OK, how about retarding forces?  We have had streaming video for a long time, and even though it’s hardly likely it would totally displace traditional TV without further stimulus, surely these forces would have pushed users to switch from channelized TV to OTT streaming in greater numbers than the data shows.  Sure, the data could be wrong/biased, but still….

One obvious factor is inertia, legal and otherwise.  People are locked into multi-year contracts for cable/telco/satellite TV in many cases.  Where they are not, they’re still fighting a trend of depending on traditional TV that goes back to their childhood.  They would have to figure out what channels they actually watch (everyone in the household), and then figure out who offers those channels as OTT streaming.  Probably nobody does, at least at this point.

Which is the second factor.  We have some OTT TV services that are actually real-time streaming of multi-channel video, but not nearly as many as we have “library” services that let you pick from archival episodes.  You have a risk of missing live broadcasts, and in the case of either news or sporting events, that’s a big deal.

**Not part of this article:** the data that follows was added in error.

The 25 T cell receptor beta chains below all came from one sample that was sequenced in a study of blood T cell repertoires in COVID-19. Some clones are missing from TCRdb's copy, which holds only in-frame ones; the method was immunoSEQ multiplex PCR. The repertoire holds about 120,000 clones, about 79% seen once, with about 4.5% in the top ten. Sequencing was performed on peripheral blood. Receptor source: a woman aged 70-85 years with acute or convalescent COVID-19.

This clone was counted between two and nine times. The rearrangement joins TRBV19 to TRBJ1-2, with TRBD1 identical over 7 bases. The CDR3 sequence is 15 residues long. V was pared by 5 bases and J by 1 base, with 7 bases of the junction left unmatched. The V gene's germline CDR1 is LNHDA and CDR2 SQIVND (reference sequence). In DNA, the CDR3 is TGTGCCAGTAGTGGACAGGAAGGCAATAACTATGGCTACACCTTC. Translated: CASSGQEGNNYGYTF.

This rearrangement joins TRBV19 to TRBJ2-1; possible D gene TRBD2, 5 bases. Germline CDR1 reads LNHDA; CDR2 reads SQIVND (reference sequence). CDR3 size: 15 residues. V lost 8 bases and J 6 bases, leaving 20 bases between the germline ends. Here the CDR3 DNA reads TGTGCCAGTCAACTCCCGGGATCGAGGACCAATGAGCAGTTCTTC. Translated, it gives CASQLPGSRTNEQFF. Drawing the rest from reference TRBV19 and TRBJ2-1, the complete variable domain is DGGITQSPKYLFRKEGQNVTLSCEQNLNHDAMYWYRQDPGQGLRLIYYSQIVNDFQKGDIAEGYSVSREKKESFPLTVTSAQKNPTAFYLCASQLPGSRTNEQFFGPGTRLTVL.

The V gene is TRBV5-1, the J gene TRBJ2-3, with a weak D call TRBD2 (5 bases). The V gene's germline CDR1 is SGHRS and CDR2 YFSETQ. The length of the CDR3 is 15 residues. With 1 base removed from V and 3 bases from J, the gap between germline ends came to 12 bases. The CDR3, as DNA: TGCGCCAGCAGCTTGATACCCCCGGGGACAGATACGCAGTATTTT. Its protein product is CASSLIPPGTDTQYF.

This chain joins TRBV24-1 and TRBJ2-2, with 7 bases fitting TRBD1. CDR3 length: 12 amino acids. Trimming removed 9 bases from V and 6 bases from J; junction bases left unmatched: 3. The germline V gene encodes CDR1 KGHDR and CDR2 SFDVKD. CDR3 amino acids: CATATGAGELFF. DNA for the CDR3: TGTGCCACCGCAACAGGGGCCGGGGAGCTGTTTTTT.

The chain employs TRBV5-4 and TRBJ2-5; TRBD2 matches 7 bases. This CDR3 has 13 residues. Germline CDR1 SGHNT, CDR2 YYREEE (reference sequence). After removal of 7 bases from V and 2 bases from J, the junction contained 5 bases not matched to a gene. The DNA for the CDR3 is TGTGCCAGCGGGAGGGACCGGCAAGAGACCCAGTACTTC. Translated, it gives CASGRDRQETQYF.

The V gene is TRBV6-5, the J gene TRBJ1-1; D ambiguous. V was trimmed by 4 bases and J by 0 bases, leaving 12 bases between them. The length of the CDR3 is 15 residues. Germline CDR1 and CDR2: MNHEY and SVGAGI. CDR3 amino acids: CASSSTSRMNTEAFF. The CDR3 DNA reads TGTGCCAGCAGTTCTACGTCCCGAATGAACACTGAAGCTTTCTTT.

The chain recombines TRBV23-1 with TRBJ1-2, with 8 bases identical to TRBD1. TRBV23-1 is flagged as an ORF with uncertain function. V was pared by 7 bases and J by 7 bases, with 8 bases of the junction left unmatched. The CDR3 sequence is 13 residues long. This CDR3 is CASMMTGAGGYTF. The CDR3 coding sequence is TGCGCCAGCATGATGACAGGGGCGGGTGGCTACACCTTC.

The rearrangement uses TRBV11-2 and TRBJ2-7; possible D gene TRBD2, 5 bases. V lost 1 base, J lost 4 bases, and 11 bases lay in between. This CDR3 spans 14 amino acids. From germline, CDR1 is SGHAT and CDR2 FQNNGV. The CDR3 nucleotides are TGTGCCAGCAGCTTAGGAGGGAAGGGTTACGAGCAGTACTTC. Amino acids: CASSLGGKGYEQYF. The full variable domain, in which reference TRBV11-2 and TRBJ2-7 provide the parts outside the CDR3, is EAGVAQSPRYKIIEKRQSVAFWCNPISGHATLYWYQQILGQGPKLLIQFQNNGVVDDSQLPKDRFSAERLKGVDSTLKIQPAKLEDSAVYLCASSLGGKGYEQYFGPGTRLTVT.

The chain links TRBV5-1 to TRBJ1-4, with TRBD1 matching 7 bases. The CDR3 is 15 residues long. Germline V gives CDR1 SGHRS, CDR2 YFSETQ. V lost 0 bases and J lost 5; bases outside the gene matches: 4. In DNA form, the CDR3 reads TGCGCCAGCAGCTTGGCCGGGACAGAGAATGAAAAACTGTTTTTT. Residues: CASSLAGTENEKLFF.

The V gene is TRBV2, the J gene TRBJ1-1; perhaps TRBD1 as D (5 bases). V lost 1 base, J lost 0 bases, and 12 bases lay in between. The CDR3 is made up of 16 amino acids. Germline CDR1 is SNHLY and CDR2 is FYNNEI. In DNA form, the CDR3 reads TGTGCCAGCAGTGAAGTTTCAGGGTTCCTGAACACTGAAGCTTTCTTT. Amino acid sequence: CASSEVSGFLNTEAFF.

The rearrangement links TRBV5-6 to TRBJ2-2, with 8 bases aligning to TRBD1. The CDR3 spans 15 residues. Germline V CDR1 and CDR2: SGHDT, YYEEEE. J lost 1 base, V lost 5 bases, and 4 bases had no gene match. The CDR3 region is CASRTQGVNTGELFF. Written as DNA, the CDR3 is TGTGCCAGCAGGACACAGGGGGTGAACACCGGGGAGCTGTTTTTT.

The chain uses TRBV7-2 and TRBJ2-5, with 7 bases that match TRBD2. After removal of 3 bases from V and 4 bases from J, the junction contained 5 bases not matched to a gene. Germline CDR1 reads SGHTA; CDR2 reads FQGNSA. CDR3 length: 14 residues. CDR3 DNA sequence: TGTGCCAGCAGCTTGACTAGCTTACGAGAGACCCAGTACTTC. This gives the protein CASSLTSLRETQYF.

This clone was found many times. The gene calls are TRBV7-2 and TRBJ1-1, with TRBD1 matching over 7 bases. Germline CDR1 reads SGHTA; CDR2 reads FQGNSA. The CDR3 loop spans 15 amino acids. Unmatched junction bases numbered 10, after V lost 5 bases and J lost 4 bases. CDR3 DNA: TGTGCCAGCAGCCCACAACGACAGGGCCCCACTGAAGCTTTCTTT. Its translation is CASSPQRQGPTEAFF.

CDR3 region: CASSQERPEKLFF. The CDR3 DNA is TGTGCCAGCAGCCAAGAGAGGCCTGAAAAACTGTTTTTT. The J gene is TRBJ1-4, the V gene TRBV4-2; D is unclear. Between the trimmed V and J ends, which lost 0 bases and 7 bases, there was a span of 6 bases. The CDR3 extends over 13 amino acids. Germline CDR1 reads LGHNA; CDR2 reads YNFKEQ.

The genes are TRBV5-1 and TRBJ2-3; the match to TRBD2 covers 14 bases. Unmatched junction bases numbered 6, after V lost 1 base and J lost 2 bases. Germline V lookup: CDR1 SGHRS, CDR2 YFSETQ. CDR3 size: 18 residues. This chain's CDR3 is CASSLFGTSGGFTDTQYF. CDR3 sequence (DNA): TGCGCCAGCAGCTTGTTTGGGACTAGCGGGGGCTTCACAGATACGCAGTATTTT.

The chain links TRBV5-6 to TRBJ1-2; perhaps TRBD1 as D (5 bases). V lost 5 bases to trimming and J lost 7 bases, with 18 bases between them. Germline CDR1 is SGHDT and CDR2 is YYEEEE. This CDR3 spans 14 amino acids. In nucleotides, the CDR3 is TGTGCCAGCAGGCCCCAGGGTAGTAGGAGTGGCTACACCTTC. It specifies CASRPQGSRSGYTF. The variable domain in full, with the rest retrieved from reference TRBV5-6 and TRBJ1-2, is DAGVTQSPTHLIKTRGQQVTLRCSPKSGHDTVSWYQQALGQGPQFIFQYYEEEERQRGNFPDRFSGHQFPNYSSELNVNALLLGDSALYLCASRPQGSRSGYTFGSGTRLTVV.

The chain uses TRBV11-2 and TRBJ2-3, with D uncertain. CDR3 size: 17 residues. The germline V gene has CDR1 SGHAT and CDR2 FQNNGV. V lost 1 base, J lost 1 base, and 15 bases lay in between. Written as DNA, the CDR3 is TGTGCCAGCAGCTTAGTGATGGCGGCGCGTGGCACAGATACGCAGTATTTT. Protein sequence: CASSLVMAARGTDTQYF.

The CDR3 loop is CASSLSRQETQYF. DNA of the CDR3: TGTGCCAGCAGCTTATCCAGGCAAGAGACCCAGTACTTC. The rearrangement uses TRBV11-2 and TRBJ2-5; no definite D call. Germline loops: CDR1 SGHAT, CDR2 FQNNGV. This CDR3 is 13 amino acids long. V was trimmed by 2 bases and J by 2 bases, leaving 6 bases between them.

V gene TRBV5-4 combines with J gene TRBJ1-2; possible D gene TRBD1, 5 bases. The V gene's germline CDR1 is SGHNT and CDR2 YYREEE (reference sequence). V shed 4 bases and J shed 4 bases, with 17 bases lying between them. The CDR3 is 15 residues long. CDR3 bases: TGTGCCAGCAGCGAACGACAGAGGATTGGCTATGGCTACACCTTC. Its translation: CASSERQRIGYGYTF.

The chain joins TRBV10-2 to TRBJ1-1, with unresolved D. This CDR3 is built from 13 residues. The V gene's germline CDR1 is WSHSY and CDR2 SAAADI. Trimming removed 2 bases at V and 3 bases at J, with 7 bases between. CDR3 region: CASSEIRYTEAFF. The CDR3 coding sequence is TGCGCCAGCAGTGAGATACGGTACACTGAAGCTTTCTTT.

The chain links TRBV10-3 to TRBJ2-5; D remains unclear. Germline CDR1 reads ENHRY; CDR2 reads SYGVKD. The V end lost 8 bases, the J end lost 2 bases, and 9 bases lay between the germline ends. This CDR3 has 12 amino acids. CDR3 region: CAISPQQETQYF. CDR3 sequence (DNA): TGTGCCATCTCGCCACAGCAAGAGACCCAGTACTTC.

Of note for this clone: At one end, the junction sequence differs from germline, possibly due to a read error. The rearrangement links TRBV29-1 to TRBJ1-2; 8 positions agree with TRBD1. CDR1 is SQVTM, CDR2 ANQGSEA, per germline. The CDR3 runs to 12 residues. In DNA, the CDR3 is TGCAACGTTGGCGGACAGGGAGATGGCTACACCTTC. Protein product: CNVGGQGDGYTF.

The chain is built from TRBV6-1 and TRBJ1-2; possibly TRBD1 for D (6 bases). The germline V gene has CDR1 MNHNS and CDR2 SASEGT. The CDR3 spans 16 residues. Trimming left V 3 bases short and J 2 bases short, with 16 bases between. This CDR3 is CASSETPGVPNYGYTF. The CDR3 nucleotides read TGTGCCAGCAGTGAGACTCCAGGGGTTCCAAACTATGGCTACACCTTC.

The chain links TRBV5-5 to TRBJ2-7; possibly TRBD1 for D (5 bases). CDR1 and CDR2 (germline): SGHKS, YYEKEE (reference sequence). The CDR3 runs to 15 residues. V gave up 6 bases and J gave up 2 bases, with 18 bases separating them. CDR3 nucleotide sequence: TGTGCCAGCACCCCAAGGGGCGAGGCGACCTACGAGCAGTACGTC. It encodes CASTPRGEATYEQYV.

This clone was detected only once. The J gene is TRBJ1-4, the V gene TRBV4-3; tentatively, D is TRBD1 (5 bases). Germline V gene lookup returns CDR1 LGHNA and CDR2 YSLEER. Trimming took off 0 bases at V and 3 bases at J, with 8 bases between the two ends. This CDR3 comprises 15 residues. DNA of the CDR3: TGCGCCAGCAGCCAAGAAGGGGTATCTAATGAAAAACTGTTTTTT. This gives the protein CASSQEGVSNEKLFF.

I think this leaves us with a notion of the balance of forces in favor of OTT streaming, and I think that lets us assess how things might change over time.  My view is that the demand-and-behavior issues are unlikely to sweep traditional TV from the markets.  At the very least, satellites offer a very low per-user delivery cost potential for multi-channel viewing.  Market data from Wall Street suggests that when new offerings come along, they sway people on the fence, but the fact remains that hours of traditional viewing have not declined significantly up to now.  Something has to change that, beyond changes in consumer behavior.